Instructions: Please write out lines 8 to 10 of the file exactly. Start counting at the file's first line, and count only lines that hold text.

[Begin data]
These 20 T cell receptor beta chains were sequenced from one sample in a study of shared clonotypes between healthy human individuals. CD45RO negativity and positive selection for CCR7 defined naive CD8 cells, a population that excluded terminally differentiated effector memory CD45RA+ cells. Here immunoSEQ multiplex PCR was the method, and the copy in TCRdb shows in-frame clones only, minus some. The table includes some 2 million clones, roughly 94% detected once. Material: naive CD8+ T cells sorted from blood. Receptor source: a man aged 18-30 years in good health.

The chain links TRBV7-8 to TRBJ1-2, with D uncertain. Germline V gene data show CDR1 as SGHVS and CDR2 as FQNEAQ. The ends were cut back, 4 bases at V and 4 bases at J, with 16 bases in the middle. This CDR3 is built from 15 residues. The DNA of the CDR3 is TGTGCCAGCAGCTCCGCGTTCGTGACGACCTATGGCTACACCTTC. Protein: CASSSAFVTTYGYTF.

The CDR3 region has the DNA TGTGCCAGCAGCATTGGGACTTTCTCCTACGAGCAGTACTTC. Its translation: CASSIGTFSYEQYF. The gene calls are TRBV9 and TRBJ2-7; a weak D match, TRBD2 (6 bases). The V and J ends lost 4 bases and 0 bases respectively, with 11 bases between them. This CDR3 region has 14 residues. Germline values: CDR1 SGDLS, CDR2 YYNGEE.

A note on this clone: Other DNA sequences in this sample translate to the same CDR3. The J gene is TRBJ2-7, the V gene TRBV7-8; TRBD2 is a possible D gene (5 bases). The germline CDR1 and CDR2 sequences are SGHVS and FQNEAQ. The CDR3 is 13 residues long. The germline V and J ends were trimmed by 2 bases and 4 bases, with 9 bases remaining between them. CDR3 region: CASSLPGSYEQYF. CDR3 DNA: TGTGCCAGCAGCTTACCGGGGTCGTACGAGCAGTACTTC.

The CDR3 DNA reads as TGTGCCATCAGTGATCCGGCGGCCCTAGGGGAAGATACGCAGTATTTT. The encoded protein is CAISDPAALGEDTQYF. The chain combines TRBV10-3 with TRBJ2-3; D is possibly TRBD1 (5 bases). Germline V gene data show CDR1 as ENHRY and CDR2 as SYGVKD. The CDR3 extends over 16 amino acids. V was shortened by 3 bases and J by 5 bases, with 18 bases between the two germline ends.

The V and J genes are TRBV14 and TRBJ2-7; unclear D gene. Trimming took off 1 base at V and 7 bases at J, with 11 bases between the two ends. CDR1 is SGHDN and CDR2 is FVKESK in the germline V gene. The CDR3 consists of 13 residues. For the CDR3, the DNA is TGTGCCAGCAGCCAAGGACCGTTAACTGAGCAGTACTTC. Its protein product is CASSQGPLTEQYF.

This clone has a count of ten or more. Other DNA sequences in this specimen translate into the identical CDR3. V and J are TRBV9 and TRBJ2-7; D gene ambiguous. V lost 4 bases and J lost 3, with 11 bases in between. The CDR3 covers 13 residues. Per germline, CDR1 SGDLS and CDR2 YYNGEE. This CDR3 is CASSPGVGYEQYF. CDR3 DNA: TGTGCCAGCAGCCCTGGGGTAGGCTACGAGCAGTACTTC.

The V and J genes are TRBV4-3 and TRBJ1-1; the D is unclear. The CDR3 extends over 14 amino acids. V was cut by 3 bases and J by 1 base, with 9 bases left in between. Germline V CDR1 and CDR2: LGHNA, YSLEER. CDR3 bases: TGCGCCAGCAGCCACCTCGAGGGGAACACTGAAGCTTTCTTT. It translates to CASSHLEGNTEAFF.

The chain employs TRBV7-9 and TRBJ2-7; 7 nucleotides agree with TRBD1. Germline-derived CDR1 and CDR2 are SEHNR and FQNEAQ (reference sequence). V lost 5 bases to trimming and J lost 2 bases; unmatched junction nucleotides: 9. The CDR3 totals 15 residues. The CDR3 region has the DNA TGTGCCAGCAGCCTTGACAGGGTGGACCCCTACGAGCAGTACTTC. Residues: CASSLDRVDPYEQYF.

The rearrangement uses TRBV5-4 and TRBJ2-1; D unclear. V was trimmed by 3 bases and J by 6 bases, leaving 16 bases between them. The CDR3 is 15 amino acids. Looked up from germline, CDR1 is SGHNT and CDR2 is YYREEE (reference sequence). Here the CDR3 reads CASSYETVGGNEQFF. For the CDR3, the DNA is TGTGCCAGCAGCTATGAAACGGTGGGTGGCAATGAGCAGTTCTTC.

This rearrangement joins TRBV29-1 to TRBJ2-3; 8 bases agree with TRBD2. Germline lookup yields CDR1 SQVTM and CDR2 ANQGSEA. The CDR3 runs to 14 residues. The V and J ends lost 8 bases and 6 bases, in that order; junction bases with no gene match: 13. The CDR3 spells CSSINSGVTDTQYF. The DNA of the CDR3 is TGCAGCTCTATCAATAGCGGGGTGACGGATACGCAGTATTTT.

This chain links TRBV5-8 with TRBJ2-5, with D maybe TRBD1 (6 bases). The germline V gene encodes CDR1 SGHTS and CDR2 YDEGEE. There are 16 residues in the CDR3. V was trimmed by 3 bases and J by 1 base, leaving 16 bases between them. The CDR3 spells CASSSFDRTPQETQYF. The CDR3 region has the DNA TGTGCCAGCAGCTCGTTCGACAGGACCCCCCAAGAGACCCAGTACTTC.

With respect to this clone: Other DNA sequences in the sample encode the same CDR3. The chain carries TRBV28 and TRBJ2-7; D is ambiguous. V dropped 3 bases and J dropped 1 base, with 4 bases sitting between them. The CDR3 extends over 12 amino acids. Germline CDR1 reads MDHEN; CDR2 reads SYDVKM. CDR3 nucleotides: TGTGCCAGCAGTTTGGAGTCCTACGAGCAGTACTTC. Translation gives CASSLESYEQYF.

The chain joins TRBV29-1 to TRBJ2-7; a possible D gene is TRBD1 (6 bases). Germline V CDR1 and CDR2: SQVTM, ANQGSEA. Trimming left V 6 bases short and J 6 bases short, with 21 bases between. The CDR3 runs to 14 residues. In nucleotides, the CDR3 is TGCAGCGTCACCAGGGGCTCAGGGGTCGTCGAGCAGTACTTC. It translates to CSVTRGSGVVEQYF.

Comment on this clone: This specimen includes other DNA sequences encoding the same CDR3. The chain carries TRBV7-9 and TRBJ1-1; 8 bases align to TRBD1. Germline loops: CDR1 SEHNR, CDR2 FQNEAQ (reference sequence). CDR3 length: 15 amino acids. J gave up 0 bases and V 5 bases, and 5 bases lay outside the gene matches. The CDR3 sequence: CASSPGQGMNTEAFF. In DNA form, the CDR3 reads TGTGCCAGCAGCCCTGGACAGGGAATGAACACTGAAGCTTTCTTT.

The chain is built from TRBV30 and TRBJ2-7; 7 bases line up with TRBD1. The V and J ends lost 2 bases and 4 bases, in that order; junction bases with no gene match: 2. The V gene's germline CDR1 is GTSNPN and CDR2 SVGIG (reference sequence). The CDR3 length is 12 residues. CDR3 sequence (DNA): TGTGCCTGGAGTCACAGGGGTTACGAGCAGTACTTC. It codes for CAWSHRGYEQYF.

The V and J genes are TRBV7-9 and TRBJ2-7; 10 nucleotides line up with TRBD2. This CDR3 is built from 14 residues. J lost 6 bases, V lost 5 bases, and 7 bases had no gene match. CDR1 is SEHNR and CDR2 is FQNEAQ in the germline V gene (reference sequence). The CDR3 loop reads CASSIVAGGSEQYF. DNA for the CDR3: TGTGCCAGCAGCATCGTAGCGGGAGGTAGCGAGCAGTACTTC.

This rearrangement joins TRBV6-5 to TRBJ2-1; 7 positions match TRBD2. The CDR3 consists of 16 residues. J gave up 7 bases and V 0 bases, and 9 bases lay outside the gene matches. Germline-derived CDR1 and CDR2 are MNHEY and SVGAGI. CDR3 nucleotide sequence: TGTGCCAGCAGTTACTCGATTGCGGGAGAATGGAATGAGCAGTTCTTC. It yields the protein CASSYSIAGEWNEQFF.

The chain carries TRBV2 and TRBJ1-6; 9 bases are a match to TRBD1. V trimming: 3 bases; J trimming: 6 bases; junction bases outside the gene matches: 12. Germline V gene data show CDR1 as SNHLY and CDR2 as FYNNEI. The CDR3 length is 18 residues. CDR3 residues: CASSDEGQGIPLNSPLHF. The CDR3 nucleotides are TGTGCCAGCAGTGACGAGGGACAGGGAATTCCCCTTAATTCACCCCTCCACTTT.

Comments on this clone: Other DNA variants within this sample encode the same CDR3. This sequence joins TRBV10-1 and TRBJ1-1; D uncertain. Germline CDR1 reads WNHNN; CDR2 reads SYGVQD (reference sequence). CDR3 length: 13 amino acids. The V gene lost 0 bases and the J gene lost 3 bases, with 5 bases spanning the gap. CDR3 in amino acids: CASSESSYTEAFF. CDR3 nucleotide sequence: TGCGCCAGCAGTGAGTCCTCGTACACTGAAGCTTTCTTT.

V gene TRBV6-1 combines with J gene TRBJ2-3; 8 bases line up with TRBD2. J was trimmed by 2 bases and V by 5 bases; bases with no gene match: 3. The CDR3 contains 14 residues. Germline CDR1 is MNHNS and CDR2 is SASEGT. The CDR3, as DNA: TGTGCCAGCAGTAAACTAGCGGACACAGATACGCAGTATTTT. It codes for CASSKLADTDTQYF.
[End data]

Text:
The V and J genes are TRBV4-3 and TRBJ1-1; the D is unclear. The CDR3 extends over 14 amino acids. V was cut by 3 bases and J by 1 base, with 9 bases left in between. Germline V CDR1 and CDR2: LGHNA, YSLEER. CDR3 bases: TGCGCCAGCAGCCACCTCGAGGGGAACACTGAAGCTTTCTTT. It translates to CASSHLEGNTEAFF.

The chain employs TRBV7-9 and TRBJ2-7; 7 nucleotides agree with TRBD1. Germline-derived CDR1 and CDR2 are SEHNR and FQNEAQ (reference sequence). V lost 5 bases to trimming and J lost 2 bases; unmatched junction nucleotides: 9. The CDR3 totals 15 residues. The CDR3 region has the DNA TGTGCCAGCAGCCTTGACAGGGTGGACCCCTACGAGCAGTACTTC. Residues: CASSLDRVDPYEQYF.

The rearrangement uses TRBV5-4 and TRBJ2-1; D unclear. V was trimmed by 3 bases and J by 6 bases, leaving 16 bases between them. The CDR3 is 15 amino acids. Looked up from germline, CDR1 is SGHNT and CDR2 is YYREEE (reference sequence). Here the CDR3 reads CASSYETVGGNEQFF. For the CDR3, the DNA is TGTGCCAGCAGCTATGAAACGGTGGGTGGCAATGAGCAGTTCTTC.